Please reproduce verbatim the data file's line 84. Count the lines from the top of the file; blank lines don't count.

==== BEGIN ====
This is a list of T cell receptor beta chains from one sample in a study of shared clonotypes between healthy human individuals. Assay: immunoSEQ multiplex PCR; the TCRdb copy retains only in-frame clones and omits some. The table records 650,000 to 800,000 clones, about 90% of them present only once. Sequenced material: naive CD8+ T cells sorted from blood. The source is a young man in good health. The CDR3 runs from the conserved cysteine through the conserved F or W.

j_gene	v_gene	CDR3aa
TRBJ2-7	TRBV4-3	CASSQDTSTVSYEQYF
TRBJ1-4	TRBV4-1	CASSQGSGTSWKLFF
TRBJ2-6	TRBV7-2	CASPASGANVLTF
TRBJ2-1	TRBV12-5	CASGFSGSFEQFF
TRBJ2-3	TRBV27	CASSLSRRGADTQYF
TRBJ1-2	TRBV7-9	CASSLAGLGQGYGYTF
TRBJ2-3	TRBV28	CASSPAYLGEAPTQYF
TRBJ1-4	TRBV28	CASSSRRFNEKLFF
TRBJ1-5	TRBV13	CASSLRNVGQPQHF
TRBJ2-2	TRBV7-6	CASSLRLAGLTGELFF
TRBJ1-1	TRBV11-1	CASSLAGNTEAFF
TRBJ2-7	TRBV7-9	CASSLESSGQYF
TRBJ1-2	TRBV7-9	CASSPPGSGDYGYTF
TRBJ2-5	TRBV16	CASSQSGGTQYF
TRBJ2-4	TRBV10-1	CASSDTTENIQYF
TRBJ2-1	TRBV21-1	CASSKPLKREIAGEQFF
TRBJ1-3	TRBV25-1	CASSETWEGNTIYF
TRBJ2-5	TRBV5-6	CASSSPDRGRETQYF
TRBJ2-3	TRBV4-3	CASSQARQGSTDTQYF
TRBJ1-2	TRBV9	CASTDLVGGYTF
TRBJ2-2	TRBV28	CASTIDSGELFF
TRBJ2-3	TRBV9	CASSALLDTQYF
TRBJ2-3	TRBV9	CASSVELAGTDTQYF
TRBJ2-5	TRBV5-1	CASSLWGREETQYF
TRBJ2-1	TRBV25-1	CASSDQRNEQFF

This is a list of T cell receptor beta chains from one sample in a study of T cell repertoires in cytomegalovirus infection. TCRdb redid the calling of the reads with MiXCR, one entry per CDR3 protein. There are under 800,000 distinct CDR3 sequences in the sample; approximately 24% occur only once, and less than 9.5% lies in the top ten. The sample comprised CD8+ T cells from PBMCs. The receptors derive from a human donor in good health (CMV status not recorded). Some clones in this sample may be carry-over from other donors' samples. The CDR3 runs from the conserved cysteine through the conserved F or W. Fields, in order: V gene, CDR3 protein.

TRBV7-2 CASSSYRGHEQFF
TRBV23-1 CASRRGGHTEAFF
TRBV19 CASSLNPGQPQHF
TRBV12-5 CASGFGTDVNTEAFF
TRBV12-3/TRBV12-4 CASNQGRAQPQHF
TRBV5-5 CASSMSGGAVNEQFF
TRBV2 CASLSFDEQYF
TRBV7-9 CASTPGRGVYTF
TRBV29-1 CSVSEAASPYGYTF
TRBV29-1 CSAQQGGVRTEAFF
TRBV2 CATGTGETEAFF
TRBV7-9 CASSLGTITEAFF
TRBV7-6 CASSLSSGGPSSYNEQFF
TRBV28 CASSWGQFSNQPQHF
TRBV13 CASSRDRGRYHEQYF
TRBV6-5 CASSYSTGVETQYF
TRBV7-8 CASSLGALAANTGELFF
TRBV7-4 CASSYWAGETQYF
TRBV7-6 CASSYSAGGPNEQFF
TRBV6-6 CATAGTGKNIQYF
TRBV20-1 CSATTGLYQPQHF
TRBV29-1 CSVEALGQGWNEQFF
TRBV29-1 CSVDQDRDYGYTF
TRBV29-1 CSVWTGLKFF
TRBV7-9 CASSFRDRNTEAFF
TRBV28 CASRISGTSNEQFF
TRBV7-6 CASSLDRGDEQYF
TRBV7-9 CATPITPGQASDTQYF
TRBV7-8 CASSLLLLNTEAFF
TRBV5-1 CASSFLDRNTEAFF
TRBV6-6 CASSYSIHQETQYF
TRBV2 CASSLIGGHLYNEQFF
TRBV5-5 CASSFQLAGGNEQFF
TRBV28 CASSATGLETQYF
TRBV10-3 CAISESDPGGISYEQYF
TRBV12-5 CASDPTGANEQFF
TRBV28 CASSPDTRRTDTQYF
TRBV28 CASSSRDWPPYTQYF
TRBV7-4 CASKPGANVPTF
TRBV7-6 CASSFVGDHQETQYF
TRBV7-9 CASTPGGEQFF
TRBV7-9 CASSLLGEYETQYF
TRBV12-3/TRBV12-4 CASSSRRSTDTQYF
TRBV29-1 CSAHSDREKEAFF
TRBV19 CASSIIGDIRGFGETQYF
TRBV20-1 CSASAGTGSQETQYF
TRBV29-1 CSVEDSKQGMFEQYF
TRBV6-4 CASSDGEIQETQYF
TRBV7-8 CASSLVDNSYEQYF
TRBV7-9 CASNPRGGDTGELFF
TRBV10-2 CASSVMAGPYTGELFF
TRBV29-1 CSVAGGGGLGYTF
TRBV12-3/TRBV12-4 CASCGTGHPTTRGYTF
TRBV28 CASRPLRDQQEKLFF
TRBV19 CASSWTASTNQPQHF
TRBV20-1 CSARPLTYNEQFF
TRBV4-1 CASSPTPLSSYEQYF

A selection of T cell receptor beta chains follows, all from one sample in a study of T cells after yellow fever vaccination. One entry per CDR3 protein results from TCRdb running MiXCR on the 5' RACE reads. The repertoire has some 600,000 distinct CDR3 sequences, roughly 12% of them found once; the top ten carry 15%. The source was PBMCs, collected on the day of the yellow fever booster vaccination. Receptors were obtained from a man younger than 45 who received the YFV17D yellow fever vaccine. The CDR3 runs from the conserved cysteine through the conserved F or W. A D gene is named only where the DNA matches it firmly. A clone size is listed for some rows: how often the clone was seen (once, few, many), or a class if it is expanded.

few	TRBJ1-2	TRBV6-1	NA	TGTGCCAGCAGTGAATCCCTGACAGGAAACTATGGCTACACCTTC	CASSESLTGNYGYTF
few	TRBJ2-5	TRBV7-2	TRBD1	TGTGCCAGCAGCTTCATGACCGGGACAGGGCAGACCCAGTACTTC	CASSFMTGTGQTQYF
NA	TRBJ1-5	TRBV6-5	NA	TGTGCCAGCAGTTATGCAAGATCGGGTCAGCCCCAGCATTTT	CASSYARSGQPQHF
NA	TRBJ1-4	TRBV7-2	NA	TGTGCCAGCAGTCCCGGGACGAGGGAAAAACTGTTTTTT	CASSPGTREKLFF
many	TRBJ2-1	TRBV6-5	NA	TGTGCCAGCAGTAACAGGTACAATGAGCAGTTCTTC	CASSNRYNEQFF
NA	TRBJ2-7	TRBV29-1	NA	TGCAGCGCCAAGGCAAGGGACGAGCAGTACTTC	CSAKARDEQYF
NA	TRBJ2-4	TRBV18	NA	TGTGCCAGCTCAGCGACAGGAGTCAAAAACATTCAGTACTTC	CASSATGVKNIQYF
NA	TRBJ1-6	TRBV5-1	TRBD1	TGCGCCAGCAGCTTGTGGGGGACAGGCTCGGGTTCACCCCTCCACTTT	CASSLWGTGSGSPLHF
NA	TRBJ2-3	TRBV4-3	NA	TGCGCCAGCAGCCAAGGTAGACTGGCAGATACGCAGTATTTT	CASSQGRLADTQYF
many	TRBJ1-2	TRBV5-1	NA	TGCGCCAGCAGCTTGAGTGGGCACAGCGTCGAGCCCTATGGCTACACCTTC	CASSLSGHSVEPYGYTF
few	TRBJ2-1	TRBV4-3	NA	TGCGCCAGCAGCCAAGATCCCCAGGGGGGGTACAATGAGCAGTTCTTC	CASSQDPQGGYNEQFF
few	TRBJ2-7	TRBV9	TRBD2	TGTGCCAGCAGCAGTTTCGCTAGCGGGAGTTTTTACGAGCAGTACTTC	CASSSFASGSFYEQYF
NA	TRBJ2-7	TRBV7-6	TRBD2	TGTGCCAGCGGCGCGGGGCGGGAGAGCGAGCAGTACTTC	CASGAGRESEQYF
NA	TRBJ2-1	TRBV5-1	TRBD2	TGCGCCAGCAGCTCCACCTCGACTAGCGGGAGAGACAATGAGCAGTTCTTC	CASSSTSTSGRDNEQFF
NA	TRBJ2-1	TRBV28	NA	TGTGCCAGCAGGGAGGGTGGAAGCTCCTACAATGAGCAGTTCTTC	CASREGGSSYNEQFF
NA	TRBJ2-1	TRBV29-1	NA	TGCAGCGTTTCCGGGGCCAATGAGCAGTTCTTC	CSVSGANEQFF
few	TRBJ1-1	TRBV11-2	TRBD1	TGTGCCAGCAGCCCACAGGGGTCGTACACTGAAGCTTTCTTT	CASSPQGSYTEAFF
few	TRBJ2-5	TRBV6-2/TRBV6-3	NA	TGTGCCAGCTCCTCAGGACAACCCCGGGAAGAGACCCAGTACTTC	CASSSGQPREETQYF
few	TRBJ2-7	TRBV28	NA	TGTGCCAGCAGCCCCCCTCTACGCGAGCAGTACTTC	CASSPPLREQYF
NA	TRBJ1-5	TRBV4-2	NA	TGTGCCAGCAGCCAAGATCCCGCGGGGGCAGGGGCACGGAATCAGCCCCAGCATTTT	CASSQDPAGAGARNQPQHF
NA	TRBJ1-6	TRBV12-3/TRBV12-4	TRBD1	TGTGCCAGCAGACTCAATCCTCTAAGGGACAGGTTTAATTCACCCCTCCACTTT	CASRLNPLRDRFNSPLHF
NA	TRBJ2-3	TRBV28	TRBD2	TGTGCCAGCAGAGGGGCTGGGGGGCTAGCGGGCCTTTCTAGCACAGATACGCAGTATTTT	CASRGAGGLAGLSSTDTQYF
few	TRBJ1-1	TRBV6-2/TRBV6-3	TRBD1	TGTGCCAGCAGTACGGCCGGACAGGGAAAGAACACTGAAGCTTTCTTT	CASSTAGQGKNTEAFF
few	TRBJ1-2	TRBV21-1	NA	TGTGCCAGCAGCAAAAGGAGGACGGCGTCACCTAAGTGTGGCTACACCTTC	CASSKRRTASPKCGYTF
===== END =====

TRBV20-1 CSARPLTYNEQFF